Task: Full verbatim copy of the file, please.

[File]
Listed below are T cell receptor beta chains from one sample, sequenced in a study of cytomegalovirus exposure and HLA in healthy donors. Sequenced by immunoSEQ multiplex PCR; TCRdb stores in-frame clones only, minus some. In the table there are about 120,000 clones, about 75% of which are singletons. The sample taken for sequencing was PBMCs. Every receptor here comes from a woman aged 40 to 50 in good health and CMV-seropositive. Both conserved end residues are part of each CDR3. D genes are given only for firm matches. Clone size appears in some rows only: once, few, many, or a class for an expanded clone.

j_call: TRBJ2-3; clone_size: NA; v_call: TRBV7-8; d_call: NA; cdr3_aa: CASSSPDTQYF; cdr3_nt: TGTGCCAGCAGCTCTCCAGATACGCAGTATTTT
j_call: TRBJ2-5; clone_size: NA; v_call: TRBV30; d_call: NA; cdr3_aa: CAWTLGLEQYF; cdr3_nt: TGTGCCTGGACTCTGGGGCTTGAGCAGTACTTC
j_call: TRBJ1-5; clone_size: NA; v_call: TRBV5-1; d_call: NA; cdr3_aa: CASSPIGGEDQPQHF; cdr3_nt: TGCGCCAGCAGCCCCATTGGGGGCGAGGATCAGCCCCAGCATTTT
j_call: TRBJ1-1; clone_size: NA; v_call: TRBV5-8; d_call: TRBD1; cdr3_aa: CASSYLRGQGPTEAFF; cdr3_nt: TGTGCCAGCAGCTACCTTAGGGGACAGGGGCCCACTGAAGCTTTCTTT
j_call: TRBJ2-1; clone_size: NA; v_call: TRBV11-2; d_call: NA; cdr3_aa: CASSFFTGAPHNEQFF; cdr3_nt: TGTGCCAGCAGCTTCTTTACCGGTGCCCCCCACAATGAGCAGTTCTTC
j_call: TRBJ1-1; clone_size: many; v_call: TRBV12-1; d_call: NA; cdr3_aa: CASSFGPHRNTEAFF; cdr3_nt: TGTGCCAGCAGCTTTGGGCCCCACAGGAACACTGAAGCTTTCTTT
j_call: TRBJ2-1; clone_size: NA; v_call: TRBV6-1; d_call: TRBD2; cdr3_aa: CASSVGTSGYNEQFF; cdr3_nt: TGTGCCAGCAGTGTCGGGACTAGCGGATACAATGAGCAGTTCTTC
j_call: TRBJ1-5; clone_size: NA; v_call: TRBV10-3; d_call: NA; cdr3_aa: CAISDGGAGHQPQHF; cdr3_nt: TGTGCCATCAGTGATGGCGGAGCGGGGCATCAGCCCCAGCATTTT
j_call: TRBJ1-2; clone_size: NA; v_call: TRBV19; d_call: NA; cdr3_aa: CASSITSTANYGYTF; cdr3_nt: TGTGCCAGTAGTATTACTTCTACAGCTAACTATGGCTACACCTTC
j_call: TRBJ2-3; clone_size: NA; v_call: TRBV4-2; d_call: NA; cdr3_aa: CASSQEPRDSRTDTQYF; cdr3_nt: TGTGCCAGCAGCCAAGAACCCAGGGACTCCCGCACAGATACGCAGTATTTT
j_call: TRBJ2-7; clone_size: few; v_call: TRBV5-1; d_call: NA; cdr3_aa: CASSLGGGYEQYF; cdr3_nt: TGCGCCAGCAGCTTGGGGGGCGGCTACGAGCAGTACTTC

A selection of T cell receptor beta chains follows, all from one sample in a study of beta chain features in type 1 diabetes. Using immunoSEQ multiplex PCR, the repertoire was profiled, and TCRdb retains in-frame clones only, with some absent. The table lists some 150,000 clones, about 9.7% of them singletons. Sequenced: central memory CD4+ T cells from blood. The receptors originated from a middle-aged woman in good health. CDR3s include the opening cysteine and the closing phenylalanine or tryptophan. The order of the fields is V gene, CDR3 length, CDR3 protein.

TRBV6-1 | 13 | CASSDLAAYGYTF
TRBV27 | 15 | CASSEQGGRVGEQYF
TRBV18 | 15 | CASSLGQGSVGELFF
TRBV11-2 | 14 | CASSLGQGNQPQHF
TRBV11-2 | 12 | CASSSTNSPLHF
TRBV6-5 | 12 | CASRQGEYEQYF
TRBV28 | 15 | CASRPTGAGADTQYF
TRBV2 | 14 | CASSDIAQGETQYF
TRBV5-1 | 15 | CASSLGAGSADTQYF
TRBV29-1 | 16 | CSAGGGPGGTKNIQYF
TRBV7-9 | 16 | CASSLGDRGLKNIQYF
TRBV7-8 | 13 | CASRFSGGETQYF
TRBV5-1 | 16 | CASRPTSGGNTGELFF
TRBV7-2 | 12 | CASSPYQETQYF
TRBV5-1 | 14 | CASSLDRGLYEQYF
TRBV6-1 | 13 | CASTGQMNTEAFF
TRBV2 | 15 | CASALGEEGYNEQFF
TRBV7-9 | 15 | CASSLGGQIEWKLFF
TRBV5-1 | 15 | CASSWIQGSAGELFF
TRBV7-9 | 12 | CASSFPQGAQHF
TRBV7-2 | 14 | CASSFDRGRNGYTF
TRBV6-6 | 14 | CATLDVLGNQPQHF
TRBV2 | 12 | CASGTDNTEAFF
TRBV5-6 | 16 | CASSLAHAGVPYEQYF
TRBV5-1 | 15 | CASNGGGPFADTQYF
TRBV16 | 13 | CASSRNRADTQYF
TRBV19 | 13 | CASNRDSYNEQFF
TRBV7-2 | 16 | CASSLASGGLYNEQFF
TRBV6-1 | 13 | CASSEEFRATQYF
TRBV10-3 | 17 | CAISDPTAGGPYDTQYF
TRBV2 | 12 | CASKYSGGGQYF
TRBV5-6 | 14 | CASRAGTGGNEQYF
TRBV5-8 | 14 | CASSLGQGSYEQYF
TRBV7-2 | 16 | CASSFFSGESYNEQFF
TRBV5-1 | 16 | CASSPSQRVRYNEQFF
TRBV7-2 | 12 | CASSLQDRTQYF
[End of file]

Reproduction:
Listed below are T cell receptor beta chains from one sample, sequenced in a study of cytomegalovirus exposure and HLA in healthy donors. Sequenced by immunoSEQ multiplex PCR; TCRdb stores in-frame clones only, minus some. In the table there are about 120,000 clones, about 75% of which are singletons. The sample taken for sequencing was PBMCs. Every receptor here comes from a woman aged 40 to 50 in good health and CMV-seropositive. Both conserved end residues are part of each CDR3. D genes are given only for firm matches. Clone size appears in some rows only: once, few, many, or a class for an expanded clone.

j_call: TRBJ2-3; clone_size: NA; v_call: TRBV7-8; d_call: NA; cdr3_aa: CASSSPDTQYF; cdr3_nt: TGTGCCAGCAGCTCTCCAGATACGCAGTATTTT
j_call: TRBJ2-5; clone_size: NA; v_call: TRBV30; d_call: NA; cdr3_aa: CAWTLGLEQYF; cdr3_nt: TGTGCCTGGACTCTGGGGCTTGAGCAGTACTTC
j_call: TRBJ1-5; clone_size: NA; v_call: TRBV5-1; d_call: NA; cdr3_aa: CASSPIGGEDQPQHF; cdr3_nt: TGCGCCAGCAGCCCCATTGGGGGCGAGGATCAGCCCCAGCATTTT
j_call: TRBJ1-1; clone_size: NA; v_call: TRBV5-8; d_call: TRBD1; cdr3_aa: CASSYLRGQGPTEAFF; cdr3_nt: TGTGCCAGCAGCTACCTTAGGGGACAGGGGCCCACTGAAGCTTTCTTT
j_call: TRBJ2-1; clone_size: NA; v_call: TRBV11-2; d_call: NA; cdr3_aa: CASSFFTGAPHNEQFF; cdr3_nt: TGTGCCAGCAGCTTCTTTACCGGTGCCCCCCACAATGAGCAGTTCTTC
j_call: TRBJ1-1; clone_size: many; v_call: TRBV12-1; d_call: NA; cdr3_aa: CASSFGPHRNTEAFF; cdr3_nt: TGTGCCAGCAGCTTTGGGCCCCACAGGAACACTGAAGCTTTCTTT
j_call: TRBJ2-1; clone_size: NA; v_call: TRBV6-1; d_call: TRBD2; cdr3_aa: CASSVGTSGYNEQFF; cdr3_nt: TGTGCCAGCAGTGTCGGGACTAGCGGATACAATGAGCAGTTCTTC
j_call: TRBJ1-5; clone_size: NA; v_call: TRBV10-3; d_call: NA; cdr3_aa: CAISDGGAGHQPQHF; cdr3_nt: TGTGCCATCAGTGATGGCGGAGCGGGGCATCAGCCCCAGCATTTT
j_call: TRBJ1-2; clone_size: NA; v_call: TRBV19; d_call: NA; cdr3_aa: CASSITSTANYGYTF; cdr3_nt: TGTGCCAGTAGTATTACTTCTACAGCTAACTATGGCTACACCTTC
j_call: TRBJ2-3; clone_size: NA; v_call: TRBV4-2; d_call: NA; cdr3_aa: CASSQEPRDSRTDTQYF; cdr3_nt: TGTGCCAGCAGCCAAGAACCCAGGGACTCCCGCACAGATACGCAGTATTTT
j_call: TRBJ2-7; clone_size: few; v_call: TRBV5-1; d_call: NA; cdr3_aa: CASSLGGGYEQYF; cdr3_nt: TGCGCCAGCAGCTTGGGGGGCGGCTACGAGCAGTACTTC

A selection of T cell receptor beta chains follows, all from one sample in a study of beta chain features in type 1 diabetes. Using immunoSEQ multiplex PCR, the repertoire was profiled, and TCRdb retains in-frame clones only, with some absent. The table lists some 150,000 clones, about 9.7% of them singletons. Sequenced: central memory CD4+ T cells from blood. The receptors originated from a middle-aged woman in good health. CDR3s include the opening cysteine and the closing phenylalanine or tryptophan. The order of the fields is V gene, CDR3 length, CDR3 protein.

TRBV6-1 | 13 | CASSDLAAYGYTF
TRBV27 | 15 | CASSEQGGRVGEQYF
TRBV18 | 15 | CASSLGQGSVGELFF
TRBV11-2 | 14 | CASSLGQGNQPQHF
TRBV11-2 | 12 | CASSSTNSPLHF
TRBV6-5 | 12 | CASRQGEYEQYF
TRBV28 | 15 | CASRPTGAGADTQYF
TRBV2 | 14 | CASSDIAQGETQYF
TRBV5-1 | 15 | CASSLGAGSADTQYF
TRBV29-1 | 16 | CSAGGGPGGTKNIQYF
TRBV7-9 | 16 | CASSLGDRGLKNIQYF
TRBV7-8 | 13 | CASRFSGGETQYF
TRBV5-1 | 16 | CASRPTSGGNTGELFF
TRBV7-2 | 12 | CASSPYQETQYF
TRBV5-1 | 14 | CASSLDRGLYEQYF
TRBV6-1 | 13 | CASTGQMNTEAFF
TRBV2 | 15 | CASALGEEGYNEQFF
TRBV7-9 | 15 | CASSLGGQIEWKLFF
TRBV5-1 | 15 | CASSWIQGSAGELFF
TRBV7-9 | 12 | CASSFPQGAQHF
TRBV7-2 | 14 | CASSFDRGRNGYTF
TRBV6-6 | 14 | CATLDVLGNQPQHF
TRBV2 | 12 | CASGTDNTEAFF
TRBV5-6 | 16 | CASSLAHAGVPYEQYF
TRBV5-1 | 15 | CASNGGGPFADTQYF
TRBV16 | 13 | CASSRNRADTQYF
TRBV19 | 13 | CASNRDSYNEQFF
TRBV7-2 | 16 | CASSLASGGLYNEQFF
TRBV6-1 | 13 | CASSEEFRATQYF
TRBV10-3 | 17 | CAISDPTAGGPYDTQYF
TRBV2 | 12 | CASKYSGGGQYF
TRBV5-6 | 14 | CASRAGTGGNEQYF
TRBV5-8 | 14 | CASSLGQGSYEQYF
TRBV7-2 | 16 | CASSFFSGESYNEQFF
TRBV5-1 | 16 | CASSPSQRVRYNEQFF
TRBV7-2 | 12 | CASSLQDRTQYF